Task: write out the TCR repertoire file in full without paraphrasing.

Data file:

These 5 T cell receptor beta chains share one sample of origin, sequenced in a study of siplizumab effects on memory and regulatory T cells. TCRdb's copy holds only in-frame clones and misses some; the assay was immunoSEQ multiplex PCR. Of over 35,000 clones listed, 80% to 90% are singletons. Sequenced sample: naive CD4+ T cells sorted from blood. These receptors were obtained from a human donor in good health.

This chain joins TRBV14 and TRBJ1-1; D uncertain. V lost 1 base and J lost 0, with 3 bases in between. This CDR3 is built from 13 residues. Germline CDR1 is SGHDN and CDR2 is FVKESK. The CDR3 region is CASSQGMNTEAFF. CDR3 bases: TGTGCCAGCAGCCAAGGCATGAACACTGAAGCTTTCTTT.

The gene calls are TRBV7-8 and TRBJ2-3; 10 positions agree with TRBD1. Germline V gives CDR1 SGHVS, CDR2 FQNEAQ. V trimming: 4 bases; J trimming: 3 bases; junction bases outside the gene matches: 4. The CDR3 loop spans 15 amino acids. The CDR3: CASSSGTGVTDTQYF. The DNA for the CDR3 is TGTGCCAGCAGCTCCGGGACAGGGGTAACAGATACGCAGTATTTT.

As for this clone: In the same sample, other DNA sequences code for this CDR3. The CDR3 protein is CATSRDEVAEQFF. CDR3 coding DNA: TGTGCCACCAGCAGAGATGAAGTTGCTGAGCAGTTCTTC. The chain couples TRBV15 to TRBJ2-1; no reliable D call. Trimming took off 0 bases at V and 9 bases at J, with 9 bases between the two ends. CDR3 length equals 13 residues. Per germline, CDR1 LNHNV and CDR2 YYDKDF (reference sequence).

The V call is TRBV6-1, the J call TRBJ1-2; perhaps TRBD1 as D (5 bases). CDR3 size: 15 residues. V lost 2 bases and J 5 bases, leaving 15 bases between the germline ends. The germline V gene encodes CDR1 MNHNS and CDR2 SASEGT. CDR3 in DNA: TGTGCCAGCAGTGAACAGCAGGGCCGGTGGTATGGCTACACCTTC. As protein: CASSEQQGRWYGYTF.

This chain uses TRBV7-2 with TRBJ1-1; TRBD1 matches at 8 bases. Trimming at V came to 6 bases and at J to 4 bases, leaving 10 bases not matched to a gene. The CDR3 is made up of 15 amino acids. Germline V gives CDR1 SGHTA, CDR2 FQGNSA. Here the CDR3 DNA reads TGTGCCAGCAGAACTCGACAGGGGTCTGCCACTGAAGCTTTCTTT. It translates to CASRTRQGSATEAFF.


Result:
These 5 T cell receptor beta chains share one sample of origin, sequenced in a study of siplizumab effects on memory and regulatory T cells. TCRdb's copy holds only in-frame clones and misses some; the assay was immunoSEQ multiplex PCR. Of over 35,000 clones listed, 80% to 90% are singletons. Sequenced sample: naive CD4+ T cells sorted from blood. These receptors were obtained from a human donor in good health.

This chain joins TRBV14 and TRBJ1-1; D uncertain. V lost 1 base and J lost 0, with 3 bases in between. This CDR3 is built from 13 residues. Germline CDR1 is SGHDN and CDR2 is FVKESK. The CDR3 region is CASSQGMNTEAFF. CDR3 bases: TGTGCCAGCAGCCAAGGCATGAACACTGAAGCTTTCTTT.

The gene calls are TRBV7-8 and TRBJ2-3; 10 positions agree with TRBD1. Germline V gives CDR1 SGHVS, CDR2 FQNEAQ. V trimming: 4 bases; J trimming: 3 bases; junction bases outside the gene matches: 4. The CDR3 loop spans 15 amino acids. The CDR3: CASSSGTGVTDTQYF. The DNA for the CDR3 is TGTGCCAGCAGCTCCGGGACAGGGGTAACAGATACGCAGTATTTT.

As for this clone: In the same sample, other DNA sequences code for this CDR3. The CDR3 protein is CATSRDEVAEQFF. CDR3 coding DNA: TGTGCCACCAGCAGAGATGAAGTTGCTGAGCAGTTCTTC. The chain couples TRBV15 to TRBJ2-1; no reliable D call. Trimming took off 0 bases at V and 9 bases at J, with 9 bases between the two ends. CDR3 length equals 13 residues. Per germline, CDR1 LNHNV and CDR2 YYDKDF (reference sequence).

The V call is TRBV6-1, the J call TRBJ1-2; perhaps TRBD1 as D (5 bases). CDR3 size: 15 residues. V lost 2 bases and J 5 bases, leaving 15 bases between the germline ends. The germline V gene encodes CDR1 MNHNS and CDR2 SASEGT. CDR3 in DNA: TGTGCCAGCAGTGAACAGCAGGGCCGGTGGTATGGCTACACCTTC. As protein: CASSEQQGRWYGYTF.

This chain uses TRBV7-2 with TRBJ1-1; TRBD1 matches at 8 bases. Trimming at V came to 6 bases and at J to 4 bases, leaving 10 bases not matched to a gene. The CDR3 is made up of 15 amino acids. Germline V gives CDR1 SGHTA, CDR2 FQGNSA. Here the CDR3 DNA reads TGTGCCAGCAGAACTCGACAGGGGTCTGCCACTGAAGCTTTCTTT. It translates to CASRTRQGSATEAFF.